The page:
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@Article{NoriLVASRPL:2018:ReSpPe,
               author = "Nori, Javier and Leynaud, Gerardo C. and Volante, Jos{\'e} and 
                         Abdala, Cristina S. and Scrocchi, Gustavo J. and 
                         Rodr{\'{\i}}guez-Soto, Clarita and Pressey, Robert L. and 
                         Loyola, Rafael",
          affiliation = "{Universidad Nacional de C{\'o}rdoba} and {Universidad Nacional 
                         de C{\'o}rdoba} and {Instituto Nacional de Tecnolog{\'{\i}}a 
                         Agropecuaria (INTA)} and {Universidad Nacional de Tucum{\'a}n} 
                         and {Universidad Nacional de Tucum{\'a}n} and {Universidad 
                         Aut{\'o}noma del Estado de M{\'e}xico} and {James Cook 
                         University} and {Instituto Nacional de Pesquisas Espaciais 
                         (INPE)}",
                title = "Reptile species persistence under climate change and direct human 
                         threats in north-western Argentina",
              journal = "Environmental Conservation",
                 year = "2018",
               volume = "45",
               number = "1",
                pages = "83--89",
                month = "Mar.",
             keywords = "agriculture expansion, land-use change, species distribution 
                         models, systematic conservation planning, threatened species.",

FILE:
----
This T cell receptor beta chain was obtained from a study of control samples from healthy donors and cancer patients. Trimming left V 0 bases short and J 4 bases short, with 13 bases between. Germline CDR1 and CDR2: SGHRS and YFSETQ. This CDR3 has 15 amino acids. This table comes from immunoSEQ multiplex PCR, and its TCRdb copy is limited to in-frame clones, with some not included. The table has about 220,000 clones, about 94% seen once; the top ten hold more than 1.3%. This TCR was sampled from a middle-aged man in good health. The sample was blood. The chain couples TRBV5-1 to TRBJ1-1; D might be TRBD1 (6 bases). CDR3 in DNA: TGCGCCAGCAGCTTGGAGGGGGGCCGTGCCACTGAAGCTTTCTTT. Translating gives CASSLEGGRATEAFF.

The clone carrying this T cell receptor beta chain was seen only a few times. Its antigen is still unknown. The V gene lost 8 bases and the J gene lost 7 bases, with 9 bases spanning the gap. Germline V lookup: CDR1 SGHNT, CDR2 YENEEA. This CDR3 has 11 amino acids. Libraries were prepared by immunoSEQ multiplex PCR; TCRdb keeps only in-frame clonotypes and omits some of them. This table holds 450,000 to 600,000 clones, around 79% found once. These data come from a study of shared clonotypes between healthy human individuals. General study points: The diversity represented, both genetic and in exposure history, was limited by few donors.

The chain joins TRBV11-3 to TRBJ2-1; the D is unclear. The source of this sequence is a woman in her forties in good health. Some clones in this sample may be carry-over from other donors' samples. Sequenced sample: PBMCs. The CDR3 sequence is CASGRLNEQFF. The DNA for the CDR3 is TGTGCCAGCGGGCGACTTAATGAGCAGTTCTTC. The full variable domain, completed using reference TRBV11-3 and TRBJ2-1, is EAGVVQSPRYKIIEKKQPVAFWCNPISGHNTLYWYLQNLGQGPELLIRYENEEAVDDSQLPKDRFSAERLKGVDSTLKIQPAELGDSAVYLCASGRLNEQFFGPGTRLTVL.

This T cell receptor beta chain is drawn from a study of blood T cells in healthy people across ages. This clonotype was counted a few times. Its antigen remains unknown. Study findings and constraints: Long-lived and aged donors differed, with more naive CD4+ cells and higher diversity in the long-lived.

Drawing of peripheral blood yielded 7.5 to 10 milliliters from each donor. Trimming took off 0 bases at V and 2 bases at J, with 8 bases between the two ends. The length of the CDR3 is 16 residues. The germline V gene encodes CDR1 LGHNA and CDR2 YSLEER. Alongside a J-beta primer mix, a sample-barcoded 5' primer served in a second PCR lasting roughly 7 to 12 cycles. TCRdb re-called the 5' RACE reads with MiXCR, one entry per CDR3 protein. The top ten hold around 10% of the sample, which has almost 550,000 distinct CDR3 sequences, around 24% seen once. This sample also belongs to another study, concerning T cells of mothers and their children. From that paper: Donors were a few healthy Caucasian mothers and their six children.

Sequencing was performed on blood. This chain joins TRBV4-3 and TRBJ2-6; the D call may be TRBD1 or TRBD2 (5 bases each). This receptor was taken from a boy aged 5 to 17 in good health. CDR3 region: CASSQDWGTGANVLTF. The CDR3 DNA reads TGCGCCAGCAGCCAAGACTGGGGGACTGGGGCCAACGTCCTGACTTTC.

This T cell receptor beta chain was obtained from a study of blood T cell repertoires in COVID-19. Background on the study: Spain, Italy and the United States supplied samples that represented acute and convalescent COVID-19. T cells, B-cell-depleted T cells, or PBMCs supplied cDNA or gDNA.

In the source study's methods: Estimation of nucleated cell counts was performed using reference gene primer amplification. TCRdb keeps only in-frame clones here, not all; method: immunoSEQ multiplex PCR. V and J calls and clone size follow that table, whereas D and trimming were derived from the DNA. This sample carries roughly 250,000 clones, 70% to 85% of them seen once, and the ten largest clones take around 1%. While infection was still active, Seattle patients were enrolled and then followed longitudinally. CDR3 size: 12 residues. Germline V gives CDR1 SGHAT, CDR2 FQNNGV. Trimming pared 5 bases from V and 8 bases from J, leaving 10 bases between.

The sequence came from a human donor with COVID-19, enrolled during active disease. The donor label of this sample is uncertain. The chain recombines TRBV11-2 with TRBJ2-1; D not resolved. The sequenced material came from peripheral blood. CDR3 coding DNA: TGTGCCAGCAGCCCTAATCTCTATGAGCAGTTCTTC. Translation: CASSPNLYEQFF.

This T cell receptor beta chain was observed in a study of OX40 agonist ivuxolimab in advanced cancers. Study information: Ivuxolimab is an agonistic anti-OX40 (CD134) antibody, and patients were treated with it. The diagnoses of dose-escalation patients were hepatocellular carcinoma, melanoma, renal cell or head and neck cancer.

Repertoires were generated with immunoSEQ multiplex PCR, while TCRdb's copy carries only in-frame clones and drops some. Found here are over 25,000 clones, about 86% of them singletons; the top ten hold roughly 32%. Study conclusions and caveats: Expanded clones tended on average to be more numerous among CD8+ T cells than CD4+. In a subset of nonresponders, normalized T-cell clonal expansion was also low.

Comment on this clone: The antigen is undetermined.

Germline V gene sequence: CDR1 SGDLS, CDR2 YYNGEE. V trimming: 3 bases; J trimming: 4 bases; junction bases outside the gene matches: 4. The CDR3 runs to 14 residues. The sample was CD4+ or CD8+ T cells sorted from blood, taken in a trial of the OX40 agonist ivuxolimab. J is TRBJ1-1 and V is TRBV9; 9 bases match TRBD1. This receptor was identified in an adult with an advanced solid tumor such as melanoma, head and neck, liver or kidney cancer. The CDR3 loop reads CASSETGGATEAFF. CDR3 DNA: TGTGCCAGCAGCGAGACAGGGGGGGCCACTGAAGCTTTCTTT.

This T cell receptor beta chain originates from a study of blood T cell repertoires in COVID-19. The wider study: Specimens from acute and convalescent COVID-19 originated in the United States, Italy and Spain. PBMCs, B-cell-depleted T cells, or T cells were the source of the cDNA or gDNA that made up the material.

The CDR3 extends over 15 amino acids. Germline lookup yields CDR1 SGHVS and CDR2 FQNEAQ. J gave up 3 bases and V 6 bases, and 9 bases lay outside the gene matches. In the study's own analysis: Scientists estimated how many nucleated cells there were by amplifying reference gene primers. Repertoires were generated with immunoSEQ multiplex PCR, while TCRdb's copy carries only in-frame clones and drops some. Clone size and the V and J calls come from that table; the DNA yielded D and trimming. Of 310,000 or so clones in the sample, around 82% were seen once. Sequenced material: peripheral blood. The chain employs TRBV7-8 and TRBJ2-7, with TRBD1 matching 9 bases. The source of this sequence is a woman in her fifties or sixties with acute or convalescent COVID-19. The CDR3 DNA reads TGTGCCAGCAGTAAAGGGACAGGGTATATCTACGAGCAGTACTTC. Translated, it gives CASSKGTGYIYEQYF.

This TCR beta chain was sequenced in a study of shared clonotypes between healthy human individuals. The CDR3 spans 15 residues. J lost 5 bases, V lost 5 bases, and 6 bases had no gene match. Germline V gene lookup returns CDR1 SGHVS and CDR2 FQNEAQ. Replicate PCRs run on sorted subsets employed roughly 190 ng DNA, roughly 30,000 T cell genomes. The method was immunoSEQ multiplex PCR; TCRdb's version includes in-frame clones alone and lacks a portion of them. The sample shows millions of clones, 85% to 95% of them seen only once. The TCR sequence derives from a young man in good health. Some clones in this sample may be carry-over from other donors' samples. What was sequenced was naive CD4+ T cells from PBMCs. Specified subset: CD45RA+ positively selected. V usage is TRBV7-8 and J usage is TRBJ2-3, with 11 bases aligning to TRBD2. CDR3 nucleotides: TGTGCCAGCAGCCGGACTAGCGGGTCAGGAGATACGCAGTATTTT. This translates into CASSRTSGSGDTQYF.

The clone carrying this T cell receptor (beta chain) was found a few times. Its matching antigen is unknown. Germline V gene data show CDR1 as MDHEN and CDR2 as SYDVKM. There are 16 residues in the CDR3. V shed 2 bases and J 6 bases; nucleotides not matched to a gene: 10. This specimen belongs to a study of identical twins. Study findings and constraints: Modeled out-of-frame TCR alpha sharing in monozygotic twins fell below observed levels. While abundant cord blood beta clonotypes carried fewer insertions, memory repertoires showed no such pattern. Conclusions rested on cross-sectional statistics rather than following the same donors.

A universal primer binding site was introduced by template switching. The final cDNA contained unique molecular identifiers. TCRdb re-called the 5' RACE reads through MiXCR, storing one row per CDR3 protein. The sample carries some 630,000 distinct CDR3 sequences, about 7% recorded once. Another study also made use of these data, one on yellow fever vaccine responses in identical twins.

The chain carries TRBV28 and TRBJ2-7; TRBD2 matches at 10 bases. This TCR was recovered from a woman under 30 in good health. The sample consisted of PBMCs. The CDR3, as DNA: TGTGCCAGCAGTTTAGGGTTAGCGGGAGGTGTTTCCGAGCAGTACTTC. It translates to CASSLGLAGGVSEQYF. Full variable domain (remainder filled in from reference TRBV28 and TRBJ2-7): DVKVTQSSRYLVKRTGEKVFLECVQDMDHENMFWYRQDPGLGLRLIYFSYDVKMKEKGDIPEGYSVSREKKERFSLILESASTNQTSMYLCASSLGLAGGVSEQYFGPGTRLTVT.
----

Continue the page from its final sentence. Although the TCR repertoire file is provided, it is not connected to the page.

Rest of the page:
abstract = "Protected areas have been established historically in residual 
                         places where the potential for extractive uses is low, implying 
                         that places at risk are usually under-protected. Argentina is no 
                         exception, with few protected areas established in productive 
                         regions that are prone to conversion. Here, using reptiles as a 
                         study group and considering the most important human threats in 
                         north-western Argentina, we estimated priority conservation areas 
                         where we expect species to persist in the face of climate change 
                         and land conversion. Protected areas cover no more than 9% of the 
                         study region, but represent less than 15% of reptile 
                         distributions. There are great opportunities for improving the 
                         conservation status in the region by protecting only 8% more of 
                         north-western Argentina, with the level of species protection 
                         inside the protected area network increasing almost four-fold, 
                         reaching 43% of species distributions on average and 59% of the 
                         distributions of threatened reptiles. Fortunately, the highest 
                         diversity of reptiles in the region does not match the places 
                         targeted for agriculture expansion. Our findings suggest that 
                         future prioritization schemes should embrace other groups that are 
                         especially diverse in the Chaco ecoregion, which overlaps with our 
                         study area.",
                  doi = "10.1017/S0376892917000285",
                  url = "http://dx.doi.org/10.1017/S0376892917000285",
                 issn = "0376-8929",
             language = "en",
           targetfile = "nori_reptile.pdf",
        urlaccessdate = "05 dez. 2020"
}


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